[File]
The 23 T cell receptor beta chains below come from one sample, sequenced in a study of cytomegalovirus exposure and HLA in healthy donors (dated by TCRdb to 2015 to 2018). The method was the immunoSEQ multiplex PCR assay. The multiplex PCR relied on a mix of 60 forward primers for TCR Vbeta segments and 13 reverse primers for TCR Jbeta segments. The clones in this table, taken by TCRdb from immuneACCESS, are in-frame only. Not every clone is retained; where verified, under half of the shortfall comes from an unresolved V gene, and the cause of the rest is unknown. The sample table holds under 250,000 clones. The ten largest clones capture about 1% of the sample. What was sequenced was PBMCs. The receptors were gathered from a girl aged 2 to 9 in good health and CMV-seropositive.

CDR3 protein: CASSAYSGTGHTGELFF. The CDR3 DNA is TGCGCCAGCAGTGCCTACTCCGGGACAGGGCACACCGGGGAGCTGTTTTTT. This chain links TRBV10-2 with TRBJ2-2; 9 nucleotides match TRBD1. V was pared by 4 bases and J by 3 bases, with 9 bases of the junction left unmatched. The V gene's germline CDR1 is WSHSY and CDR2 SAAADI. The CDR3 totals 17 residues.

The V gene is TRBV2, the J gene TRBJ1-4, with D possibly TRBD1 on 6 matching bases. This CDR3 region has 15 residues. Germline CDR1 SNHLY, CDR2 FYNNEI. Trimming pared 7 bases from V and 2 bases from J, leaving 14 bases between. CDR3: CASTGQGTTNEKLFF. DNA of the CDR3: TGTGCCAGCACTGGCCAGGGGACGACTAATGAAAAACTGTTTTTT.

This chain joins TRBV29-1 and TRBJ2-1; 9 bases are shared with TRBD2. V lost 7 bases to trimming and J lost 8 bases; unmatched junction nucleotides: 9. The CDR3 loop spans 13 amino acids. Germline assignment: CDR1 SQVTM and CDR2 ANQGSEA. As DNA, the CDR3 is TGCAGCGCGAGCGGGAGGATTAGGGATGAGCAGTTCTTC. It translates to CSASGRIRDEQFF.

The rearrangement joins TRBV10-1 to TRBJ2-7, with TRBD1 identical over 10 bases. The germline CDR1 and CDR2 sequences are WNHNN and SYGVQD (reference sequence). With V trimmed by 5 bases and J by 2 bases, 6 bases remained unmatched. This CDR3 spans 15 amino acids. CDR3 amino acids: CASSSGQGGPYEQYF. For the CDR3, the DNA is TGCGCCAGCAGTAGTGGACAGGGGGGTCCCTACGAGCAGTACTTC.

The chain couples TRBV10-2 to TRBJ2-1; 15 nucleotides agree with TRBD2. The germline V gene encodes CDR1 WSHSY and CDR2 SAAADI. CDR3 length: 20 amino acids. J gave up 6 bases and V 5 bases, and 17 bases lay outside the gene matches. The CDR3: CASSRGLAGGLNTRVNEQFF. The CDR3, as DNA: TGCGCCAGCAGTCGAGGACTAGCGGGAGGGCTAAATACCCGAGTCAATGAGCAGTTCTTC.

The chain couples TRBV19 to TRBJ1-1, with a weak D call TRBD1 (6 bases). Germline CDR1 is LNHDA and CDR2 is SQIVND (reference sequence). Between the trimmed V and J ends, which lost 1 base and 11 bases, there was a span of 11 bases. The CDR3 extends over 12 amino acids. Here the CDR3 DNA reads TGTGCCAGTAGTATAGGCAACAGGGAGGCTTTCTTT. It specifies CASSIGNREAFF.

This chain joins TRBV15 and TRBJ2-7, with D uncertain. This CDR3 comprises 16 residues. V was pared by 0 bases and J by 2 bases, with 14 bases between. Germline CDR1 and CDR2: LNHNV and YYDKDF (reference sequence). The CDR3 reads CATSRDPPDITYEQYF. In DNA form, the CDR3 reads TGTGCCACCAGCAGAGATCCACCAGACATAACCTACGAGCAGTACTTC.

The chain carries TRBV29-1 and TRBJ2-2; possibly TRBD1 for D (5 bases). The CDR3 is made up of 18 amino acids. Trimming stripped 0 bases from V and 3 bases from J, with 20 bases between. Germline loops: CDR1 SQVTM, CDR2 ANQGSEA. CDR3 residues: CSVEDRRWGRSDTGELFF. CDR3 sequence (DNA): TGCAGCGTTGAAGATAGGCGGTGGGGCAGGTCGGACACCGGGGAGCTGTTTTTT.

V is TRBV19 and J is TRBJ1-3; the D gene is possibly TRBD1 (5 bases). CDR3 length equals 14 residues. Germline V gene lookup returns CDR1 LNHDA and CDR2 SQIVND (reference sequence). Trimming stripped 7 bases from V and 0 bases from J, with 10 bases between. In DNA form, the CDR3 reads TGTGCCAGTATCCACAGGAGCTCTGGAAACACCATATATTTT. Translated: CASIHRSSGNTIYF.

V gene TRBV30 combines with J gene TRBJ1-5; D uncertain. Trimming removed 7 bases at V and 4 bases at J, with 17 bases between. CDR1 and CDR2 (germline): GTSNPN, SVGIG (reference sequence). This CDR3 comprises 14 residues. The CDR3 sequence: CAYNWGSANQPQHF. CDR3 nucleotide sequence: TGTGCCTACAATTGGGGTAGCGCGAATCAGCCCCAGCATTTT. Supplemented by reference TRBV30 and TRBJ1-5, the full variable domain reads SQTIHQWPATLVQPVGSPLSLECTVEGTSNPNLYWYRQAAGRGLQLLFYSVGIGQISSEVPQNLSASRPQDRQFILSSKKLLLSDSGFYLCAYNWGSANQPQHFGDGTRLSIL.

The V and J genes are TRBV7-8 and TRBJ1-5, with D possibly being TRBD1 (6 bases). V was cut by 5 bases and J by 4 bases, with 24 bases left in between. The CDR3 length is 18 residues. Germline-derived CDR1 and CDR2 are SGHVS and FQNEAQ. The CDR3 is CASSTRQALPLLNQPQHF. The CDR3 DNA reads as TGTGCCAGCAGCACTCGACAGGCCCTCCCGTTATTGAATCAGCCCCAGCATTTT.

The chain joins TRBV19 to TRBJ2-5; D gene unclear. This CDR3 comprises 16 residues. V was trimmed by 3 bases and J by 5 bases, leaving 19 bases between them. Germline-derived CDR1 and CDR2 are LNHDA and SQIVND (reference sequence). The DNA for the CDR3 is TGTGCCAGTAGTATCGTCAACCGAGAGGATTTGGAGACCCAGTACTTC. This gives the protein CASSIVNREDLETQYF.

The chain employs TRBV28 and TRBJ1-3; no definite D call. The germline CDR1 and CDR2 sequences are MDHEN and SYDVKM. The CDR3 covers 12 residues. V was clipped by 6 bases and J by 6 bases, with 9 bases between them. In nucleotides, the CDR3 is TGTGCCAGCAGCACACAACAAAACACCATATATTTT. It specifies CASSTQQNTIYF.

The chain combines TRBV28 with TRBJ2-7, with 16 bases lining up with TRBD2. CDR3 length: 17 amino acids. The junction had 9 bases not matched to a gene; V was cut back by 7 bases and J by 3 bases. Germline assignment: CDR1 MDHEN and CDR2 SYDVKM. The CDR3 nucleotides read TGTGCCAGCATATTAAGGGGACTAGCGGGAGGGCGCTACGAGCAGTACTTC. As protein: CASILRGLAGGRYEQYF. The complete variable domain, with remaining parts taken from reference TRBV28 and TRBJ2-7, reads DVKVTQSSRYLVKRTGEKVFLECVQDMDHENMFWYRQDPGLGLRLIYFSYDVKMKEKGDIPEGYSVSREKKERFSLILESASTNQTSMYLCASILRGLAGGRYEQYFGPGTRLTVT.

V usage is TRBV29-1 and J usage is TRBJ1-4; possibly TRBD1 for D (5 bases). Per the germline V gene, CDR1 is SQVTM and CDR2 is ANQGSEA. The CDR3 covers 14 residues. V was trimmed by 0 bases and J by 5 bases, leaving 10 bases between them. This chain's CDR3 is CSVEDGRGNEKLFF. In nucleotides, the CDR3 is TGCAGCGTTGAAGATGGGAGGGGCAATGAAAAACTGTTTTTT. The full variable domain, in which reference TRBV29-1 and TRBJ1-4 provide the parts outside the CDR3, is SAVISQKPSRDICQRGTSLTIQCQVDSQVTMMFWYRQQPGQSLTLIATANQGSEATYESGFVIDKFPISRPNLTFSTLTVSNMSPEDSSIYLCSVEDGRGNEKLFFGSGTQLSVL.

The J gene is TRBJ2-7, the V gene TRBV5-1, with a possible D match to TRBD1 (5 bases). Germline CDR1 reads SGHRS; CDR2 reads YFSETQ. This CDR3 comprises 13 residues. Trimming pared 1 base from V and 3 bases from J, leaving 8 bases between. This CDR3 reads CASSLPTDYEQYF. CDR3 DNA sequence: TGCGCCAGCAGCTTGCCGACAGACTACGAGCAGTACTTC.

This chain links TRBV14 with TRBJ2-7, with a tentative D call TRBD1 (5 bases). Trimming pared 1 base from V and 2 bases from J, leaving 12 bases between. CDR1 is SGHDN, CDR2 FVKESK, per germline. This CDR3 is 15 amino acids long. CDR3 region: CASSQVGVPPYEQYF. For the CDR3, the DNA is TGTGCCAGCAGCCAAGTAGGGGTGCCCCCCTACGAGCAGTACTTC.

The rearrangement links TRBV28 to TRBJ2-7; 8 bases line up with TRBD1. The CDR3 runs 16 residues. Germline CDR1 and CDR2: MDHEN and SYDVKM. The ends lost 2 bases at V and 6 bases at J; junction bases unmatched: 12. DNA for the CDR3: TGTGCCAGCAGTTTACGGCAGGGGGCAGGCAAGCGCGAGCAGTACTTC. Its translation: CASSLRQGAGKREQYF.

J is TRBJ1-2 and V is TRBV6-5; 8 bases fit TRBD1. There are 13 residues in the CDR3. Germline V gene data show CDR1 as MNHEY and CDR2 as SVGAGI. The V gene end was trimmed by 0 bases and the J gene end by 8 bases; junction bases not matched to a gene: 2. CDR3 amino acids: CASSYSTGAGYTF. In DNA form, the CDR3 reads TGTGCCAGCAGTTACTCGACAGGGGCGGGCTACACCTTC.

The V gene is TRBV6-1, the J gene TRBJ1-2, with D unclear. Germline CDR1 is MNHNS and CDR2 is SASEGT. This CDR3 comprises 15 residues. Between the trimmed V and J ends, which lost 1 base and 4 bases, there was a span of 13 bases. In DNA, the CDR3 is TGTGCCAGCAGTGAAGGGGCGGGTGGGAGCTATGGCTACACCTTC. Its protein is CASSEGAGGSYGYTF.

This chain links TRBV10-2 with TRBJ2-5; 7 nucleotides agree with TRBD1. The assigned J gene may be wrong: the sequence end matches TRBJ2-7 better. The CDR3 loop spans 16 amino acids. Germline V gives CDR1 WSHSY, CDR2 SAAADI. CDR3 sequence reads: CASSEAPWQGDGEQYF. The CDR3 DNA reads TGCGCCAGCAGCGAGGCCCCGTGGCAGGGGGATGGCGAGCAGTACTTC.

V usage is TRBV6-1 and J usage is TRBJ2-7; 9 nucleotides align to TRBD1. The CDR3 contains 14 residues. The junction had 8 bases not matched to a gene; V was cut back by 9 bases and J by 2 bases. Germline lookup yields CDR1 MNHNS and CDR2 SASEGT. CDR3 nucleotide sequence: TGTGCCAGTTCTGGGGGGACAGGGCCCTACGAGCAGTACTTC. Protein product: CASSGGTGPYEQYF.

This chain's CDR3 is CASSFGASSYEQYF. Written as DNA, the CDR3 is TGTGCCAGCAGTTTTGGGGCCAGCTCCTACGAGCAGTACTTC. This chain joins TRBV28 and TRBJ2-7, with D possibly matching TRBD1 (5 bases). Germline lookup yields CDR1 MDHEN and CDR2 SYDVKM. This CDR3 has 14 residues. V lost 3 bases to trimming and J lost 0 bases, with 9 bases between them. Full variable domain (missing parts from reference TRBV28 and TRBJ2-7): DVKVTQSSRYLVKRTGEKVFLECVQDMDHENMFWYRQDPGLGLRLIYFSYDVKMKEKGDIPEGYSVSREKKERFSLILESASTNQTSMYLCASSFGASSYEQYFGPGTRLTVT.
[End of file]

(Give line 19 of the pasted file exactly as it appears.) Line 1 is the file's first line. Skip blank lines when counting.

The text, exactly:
The rearrangement links TRBV28 to TRBJ2-7; 8 bases line up with TRBD1. The CDR3 runs 16 residues. Germline CDR1 and CDR2: MDHEN and SYDVKM. The ends lost 2 bases at V and 6 bases at J; junction bases unmatched: 12. DNA for the CDR3: TGTGCCAGCAGTTTACGGCAGGGGGCAGGCAAGCGCGAGCAGTACTTC. Its translation: CASSLRQGAGKREQYF.